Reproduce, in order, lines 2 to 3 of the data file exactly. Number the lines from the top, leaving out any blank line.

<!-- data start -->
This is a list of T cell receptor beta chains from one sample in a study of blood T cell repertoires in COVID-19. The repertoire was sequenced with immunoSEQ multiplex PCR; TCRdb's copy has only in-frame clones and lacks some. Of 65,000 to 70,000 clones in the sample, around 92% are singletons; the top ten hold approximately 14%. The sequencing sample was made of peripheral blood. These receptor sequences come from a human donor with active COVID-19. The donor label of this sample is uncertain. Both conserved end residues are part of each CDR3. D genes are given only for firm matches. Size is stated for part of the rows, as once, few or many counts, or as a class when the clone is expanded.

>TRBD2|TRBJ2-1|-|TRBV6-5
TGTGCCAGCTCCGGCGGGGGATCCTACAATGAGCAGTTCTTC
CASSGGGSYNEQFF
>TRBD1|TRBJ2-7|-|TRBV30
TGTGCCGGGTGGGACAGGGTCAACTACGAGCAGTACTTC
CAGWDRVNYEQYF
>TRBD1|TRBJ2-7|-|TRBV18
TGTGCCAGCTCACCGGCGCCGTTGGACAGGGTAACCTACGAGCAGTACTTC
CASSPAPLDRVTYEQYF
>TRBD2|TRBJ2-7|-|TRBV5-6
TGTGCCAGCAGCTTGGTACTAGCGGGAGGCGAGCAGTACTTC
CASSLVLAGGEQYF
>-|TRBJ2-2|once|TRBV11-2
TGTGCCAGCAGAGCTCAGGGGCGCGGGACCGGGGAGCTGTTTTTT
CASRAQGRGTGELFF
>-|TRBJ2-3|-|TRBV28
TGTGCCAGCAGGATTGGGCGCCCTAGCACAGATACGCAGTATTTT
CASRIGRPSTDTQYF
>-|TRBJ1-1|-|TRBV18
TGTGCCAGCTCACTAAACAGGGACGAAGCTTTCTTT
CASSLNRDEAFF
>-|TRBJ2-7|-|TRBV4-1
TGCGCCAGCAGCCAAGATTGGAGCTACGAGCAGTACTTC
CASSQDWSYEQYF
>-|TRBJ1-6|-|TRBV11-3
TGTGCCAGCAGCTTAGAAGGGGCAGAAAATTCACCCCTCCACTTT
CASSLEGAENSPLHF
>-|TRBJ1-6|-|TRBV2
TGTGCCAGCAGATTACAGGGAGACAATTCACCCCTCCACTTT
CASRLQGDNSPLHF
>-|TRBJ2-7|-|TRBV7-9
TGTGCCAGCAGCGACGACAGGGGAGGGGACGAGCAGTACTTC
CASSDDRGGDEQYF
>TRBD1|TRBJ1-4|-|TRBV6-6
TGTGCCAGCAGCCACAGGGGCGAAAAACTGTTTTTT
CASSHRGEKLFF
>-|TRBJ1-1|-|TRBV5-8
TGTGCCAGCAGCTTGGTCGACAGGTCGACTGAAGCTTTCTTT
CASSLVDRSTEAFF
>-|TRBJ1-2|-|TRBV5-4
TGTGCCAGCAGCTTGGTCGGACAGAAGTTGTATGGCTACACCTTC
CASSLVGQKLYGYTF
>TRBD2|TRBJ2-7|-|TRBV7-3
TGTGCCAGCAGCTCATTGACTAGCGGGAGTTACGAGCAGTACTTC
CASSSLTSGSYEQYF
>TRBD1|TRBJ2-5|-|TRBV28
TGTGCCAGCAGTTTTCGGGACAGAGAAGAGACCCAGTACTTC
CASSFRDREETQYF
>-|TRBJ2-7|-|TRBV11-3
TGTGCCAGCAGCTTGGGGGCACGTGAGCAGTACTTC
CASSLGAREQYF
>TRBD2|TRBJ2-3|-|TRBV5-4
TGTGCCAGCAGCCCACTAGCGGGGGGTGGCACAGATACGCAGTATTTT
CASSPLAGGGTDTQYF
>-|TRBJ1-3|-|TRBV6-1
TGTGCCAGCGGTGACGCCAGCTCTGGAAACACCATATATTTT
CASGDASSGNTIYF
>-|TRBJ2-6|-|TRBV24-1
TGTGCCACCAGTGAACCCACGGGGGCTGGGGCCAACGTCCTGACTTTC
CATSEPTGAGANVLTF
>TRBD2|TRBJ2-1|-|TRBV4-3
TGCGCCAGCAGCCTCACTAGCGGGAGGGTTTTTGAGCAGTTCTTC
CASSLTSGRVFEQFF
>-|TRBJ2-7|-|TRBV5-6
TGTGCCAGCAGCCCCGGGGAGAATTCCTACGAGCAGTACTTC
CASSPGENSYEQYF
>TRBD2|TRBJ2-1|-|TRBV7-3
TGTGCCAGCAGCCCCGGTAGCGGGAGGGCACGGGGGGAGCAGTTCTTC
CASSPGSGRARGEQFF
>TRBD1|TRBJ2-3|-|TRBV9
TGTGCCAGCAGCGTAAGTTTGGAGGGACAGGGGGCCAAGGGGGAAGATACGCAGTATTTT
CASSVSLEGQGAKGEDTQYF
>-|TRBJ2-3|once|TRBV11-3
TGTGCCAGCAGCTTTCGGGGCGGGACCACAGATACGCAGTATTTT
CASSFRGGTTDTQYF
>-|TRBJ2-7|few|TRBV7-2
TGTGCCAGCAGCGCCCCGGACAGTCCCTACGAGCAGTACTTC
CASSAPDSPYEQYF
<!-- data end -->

>TRBD2|TRBJ2-1|-|TRBV6-5
TGTGCCAGCTCCGGCGGGGGATCCTACAATGAGCAGTTCTTC